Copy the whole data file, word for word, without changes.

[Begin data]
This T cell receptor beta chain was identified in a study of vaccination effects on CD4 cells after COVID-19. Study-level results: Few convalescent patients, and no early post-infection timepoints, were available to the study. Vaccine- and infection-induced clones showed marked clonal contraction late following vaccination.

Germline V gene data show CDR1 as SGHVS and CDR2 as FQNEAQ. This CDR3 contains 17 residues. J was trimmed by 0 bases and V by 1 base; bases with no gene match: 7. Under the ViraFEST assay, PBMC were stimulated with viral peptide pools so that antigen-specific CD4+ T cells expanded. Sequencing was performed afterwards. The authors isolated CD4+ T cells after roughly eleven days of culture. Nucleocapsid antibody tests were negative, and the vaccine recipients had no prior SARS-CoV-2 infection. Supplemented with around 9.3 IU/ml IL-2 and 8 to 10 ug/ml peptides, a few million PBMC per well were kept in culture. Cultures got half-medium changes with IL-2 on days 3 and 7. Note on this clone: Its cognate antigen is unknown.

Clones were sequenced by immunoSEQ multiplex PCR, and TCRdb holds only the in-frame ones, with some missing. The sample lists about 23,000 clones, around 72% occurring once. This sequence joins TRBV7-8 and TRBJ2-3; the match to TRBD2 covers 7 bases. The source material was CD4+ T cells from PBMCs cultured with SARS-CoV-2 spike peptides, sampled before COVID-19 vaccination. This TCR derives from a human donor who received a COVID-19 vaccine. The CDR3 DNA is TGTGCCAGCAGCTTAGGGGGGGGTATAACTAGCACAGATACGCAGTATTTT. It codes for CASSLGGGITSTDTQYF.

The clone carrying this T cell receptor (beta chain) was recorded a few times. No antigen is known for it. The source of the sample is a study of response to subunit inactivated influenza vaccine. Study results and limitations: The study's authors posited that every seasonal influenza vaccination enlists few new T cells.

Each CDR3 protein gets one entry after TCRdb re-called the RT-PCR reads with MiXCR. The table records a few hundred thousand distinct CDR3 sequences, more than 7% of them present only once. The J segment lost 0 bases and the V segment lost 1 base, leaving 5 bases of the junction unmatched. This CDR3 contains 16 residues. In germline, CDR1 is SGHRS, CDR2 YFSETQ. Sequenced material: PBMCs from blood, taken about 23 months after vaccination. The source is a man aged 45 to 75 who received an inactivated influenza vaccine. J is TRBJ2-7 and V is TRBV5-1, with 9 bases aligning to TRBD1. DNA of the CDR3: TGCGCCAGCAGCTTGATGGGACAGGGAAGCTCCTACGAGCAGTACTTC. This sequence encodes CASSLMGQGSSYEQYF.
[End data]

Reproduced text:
This T cell receptor beta chain was identified in a study of vaccination effects on CD4 cells after COVID-19. Study-level results: Few convalescent patients, and no early post-infection timepoints, were available to the study. Vaccine- and infection-induced clones showed marked clonal contraction late following vaccination.

Germline V gene data show CDR1 as SGHVS and CDR2 as FQNEAQ. This CDR3 contains 17 residues. J was trimmed by 0 bases and V by 1 base; bases with no gene match: 7. Under the ViraFEST assay, PBMC were stimulated with viral peptide pools so that antigen-specific CD4+ T cells expanded. Sequencing was performed afterwards. The authors isolated CD4+ T cells after roughly eleven days of culture. Nucleocapsid antibody tests were negative, and the vaccine recipients had no prior SARS-CoV-2 infection. Supplemented with around 9.3 IU/ml IL-2 and 8 to 10 ug/ml peptides, a few million PBMC per well were kept in culture. Cultures got half-medium changes with IL-2 on days 3 and 7. Note on this clone: Its cognate antigen is unknown.

Clones were sequenced by immunoSEQ multiplex PCR, and TCRdb holds only the in-frame ones, with some missing. The sample lists about 23,000 clones, around 72% occurring once. This sequence joins TRBV7-8 and TRBJ2-3; the match to TRBD2 covers 7 bases. The source material was CD4+ T cells from PBMCs cultured with SARS-CoV-2 spike peptides, sampled before COVID-19 vaccination. This TCR derives from a human donor who received a COVID-19 vaccine. The CDR3 DNA is TGTGCCAGCAGCTTAGGGGGGGGTATAACTAGCACAGATACGCAGTATTTT. It codes for CASSLGGGITSTDTQYF.

The clone carrying this T cell receptor (beta chain) was recorded a few times. No antigen is known for it. The source of the sample is a study of response to subunit inactivated influenza vaccine. Study results and limitations: The study's authors posited that every seasonal influenza vaccination enlists few new T cells.

Each CDR3 protein gets one entry after TCRdb re-called the RT-PCR reads with MiXCR. The table records a few hundred thousand distinct CDR3 sequences, more than 7% of them present only once. The J segment lost 0 bases and the V segment lost 1 base, leaving 5 bases of the junction unmatched. This CDR3 contains 16 residues. In germline, CDR1 is SGHRS, CDR2 YFSETQ. Sequenced material: PBMCs from blood, taken about 23 months after vaccination. The source is a man aged 45 to 75 who received an inactivated influenza vaccine. J is TRBJ2-7 and V is TRBV5-1, with 9 bases aligning to TRBD1. DNA of the CDR3: TGCGCCAGCAGCTTGATGGGACAGGGAAGCTCCTACGAGCAGTACTTC. This sequence encodes CASSLMGQGSSYEQYF.